Skinfresh Clinic

Newsletter

July 2014

Pigment buster treatments at Skinfresh Clinic

Skinfresh Clinic has a range of facial, chest and neck treatments that can reduce or even eradicate red and brown pigmentation.

As the national trainers for Cutera medical lasers and Allmedic photodynamic therapy, you can be assured that Skinfresh’s nurses are experts in these treatments.

Many people have a condition called poikiloderma that is a combination of brown and red pigmentation on the neck and chest as a result of accumulated sun exposure and damage.

Surface layer treatment

When treating poikiloderma, it is important to tackle the different pigments in the correct order to get the best results. Skinfresh Clinic has a range of technologies that allows us to target several layers of the skin, thus obtaining a more effective clearing of these pigments.

Skinfresh Clinic’s intense pulsed light (IPL) treatment called Limelight can clear up the brown and red discolouration in the uppermost layer of the skin. Importantly, Skinfresh Clinic does a no-charge set of IPL test shots before the treatment to assess which settings will give the best and safest results. This means that we can get all the pigment reduced in fewer treatments.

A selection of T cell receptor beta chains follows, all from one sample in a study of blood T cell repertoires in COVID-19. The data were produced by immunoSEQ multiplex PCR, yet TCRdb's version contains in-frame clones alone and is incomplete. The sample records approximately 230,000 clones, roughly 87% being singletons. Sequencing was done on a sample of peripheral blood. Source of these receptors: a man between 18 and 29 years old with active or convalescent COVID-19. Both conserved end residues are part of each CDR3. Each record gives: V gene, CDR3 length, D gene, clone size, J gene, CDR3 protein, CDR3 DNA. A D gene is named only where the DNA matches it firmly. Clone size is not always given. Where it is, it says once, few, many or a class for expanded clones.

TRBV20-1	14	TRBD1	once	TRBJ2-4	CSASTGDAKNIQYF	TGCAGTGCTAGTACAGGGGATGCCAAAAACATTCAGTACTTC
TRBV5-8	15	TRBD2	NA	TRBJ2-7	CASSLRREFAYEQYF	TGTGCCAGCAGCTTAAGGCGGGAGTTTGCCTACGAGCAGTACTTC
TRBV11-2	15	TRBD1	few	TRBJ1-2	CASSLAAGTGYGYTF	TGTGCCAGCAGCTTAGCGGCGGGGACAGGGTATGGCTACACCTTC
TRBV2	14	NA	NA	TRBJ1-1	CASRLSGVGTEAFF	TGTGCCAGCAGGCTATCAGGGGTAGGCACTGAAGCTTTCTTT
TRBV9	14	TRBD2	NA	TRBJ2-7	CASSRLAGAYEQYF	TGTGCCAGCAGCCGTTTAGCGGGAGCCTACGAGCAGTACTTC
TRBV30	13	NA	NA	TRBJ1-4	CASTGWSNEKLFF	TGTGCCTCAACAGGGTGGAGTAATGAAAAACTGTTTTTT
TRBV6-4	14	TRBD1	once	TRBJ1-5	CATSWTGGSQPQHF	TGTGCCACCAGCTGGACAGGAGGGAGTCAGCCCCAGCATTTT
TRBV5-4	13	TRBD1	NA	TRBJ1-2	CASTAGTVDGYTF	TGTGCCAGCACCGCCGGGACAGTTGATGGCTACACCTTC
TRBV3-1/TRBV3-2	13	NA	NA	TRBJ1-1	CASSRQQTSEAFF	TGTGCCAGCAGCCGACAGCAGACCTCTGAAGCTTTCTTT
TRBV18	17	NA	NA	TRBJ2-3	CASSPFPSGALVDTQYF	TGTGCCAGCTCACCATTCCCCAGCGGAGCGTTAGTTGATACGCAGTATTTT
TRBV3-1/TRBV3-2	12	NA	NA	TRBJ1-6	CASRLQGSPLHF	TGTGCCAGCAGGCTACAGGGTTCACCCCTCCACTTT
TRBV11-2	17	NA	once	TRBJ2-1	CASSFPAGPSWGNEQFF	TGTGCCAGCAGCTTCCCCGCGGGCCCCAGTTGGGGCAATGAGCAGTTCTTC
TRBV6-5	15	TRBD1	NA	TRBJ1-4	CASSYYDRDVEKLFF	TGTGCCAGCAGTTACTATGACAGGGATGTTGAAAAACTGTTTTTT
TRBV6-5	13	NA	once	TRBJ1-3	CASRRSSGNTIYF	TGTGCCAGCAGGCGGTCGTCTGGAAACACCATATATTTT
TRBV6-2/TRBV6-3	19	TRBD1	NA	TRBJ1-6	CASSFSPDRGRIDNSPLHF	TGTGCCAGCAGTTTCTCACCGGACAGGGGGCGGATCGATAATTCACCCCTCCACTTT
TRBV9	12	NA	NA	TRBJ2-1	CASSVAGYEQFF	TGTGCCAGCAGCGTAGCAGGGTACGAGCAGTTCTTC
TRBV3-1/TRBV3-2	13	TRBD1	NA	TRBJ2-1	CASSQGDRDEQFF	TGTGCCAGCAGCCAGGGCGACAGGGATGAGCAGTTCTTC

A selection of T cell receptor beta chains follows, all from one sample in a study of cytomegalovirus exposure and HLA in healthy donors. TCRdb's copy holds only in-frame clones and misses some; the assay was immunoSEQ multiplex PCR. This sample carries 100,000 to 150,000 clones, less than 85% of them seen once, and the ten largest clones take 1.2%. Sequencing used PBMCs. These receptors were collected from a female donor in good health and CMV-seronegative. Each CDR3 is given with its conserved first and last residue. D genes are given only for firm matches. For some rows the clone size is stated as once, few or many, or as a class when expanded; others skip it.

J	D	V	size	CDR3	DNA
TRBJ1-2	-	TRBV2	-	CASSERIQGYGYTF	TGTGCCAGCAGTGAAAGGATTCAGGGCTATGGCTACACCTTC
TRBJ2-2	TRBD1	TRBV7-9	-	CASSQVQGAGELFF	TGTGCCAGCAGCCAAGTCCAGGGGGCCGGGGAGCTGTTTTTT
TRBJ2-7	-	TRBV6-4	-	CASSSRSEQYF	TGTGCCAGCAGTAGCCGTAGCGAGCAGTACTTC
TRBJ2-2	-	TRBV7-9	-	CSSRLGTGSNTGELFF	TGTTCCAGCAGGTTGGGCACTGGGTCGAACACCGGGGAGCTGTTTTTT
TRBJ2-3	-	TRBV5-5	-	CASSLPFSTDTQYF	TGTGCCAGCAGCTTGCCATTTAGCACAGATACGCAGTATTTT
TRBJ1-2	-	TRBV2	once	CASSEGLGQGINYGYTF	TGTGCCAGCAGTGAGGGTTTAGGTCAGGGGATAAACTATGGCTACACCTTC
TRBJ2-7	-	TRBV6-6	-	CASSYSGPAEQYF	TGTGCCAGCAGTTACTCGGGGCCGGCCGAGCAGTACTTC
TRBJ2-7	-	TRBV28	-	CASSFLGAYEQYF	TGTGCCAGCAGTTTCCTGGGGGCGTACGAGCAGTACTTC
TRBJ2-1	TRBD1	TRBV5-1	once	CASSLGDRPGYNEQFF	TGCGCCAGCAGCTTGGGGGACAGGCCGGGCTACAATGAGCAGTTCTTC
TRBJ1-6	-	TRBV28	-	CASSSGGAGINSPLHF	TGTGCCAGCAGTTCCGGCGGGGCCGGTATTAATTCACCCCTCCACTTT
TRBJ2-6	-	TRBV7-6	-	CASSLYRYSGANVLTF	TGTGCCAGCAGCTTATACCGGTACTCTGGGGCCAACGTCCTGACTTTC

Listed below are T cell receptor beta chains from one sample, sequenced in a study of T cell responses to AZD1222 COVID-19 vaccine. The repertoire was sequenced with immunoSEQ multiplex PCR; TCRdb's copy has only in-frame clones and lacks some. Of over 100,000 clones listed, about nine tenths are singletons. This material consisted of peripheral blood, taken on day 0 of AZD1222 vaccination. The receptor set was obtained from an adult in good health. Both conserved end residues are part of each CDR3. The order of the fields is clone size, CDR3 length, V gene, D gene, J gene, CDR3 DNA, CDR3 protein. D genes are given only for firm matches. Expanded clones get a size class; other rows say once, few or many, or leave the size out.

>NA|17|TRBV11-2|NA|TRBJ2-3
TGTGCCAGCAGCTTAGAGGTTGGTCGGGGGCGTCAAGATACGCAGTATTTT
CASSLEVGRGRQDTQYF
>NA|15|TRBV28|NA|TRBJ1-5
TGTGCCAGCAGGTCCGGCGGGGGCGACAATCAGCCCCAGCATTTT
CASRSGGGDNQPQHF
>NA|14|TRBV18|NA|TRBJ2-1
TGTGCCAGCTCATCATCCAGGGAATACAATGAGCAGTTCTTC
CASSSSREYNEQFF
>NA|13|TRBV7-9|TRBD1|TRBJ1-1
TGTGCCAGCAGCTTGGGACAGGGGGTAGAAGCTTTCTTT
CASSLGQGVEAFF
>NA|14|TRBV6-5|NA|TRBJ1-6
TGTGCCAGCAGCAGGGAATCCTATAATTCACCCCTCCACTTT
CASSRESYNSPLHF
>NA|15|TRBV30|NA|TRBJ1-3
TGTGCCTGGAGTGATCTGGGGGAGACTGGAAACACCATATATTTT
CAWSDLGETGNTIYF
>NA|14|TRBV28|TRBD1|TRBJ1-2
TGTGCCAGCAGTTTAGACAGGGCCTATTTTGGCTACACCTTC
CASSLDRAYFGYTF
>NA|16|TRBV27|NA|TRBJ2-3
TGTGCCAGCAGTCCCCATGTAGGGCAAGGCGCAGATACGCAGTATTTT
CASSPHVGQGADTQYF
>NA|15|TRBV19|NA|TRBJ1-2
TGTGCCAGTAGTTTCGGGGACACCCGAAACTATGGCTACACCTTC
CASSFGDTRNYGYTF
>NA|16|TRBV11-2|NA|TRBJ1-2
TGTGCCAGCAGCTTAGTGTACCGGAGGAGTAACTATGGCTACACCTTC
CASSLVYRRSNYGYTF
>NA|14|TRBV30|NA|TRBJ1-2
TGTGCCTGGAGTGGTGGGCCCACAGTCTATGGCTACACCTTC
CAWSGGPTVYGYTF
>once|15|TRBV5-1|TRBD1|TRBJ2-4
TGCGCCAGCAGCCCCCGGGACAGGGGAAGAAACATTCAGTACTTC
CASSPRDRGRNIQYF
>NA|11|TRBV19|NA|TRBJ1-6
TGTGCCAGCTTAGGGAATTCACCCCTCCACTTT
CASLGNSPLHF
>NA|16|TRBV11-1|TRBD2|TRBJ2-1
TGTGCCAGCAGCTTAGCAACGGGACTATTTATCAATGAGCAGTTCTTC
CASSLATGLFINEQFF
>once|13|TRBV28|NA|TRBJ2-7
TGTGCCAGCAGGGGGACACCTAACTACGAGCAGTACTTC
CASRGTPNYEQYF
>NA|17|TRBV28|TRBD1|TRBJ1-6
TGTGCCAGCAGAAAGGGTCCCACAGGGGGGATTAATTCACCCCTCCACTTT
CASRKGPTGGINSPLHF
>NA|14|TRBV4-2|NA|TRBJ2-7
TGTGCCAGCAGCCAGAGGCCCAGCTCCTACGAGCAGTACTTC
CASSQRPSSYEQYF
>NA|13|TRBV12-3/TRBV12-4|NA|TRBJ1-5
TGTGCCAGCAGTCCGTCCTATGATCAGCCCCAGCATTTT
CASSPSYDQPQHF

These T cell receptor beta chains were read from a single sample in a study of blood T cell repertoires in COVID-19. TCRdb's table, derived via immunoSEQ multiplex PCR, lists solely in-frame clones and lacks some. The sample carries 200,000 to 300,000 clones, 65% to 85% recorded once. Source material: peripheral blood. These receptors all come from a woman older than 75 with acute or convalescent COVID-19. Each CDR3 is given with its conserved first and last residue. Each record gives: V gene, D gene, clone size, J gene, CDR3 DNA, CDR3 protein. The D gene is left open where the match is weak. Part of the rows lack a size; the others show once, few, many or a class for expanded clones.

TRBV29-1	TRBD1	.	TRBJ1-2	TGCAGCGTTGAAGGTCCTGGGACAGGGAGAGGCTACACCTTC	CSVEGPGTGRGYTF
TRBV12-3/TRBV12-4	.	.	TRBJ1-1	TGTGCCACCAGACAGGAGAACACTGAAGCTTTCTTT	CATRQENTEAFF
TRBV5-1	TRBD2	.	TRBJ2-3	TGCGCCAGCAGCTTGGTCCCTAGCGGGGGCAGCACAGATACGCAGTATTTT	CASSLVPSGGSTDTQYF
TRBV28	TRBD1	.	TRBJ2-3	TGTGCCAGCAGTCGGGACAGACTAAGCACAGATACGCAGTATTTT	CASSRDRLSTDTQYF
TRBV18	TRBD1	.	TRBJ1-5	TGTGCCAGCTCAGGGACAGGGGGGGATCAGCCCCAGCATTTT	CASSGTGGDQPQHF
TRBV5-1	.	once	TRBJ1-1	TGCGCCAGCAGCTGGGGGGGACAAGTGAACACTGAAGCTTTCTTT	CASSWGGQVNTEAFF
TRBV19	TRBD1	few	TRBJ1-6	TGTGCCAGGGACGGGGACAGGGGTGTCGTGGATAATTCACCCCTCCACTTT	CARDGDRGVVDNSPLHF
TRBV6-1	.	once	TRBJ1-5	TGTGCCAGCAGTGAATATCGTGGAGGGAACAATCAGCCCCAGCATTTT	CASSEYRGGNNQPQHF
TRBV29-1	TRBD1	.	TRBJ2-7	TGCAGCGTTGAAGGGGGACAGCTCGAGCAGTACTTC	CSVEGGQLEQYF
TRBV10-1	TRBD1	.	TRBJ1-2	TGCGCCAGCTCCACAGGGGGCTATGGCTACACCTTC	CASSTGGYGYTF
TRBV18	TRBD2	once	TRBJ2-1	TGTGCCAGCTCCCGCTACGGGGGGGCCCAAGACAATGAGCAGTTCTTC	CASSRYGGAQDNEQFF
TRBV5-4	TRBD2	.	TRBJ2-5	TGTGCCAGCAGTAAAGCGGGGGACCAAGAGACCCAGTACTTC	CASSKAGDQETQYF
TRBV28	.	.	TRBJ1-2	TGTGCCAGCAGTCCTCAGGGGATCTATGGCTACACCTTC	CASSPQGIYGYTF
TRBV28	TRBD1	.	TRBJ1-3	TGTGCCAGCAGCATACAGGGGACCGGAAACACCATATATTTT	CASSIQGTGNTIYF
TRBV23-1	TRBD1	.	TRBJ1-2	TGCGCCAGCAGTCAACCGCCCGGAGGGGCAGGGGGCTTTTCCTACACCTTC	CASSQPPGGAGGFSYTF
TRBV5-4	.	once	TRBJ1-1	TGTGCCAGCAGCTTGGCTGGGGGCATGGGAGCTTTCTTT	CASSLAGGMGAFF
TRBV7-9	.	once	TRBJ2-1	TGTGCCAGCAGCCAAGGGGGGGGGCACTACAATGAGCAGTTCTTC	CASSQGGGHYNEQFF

Note that there are different qualities of IPL machines and operators. Skinfresh are the trainers in the field of medical IPL, light and laser treatments, so you can be confident that at Skinfresh Clinic these treatments are performed by people who know what they’re doing.

Deeper layer treatment

The deeper layer treatment is called Laser Genesis. It can treat the deep redness that IPL just doesn’t reach. The bonus with this treatment is that it is painless, can be used on dark and suntanned skin, and there is no downtime! It can also treat the larger red veins that IPL doesn’t affect.

If your skin discolouration is associated with a history of skin cancers, obvious sun damage, solar keratoses and scaliness, then Skinfresh’s photodynamic therapy procedure may reduce the scale and risk of skin cancers along with a reduction of pigmentation.

All of these treatments also rejuvenate the skin by increasing collagen.

Comfort and great results

So Skinfresh Clinic has all the angles covered when it comes to pigmentation. At Skinfresh Clinic, you will discover a new world of comfortable aesthetic treatments with great results.

Phone 09 486 0030. 2a Dodson Ave, Milford, Auckland.

 

Introducing Titan™ with Laser Genesis boost!

At Skinfresh Clinic we have decided that our Titan™ patients will receive a Laser Genesis top up for no extra charge.

While Titan treats the deep skin layer to tighten skin and stimulate collagen production. Laser Genesis treats the mid skin layer. Adding the extra Laser Genesis on top of Titan promotes more deep heating of the skin for potentially better results.

Book with our nurses to see if your skin type is suitable for this treatment combination.

Rashes from your computer

With computers now such an important part of our lives, it’s not surprising that there are a number of health conditions associated with working at a computer. This includes back, neck and arm pain, occupational overuse syndrome, etc. Computer users also complain of visual problems or headaches.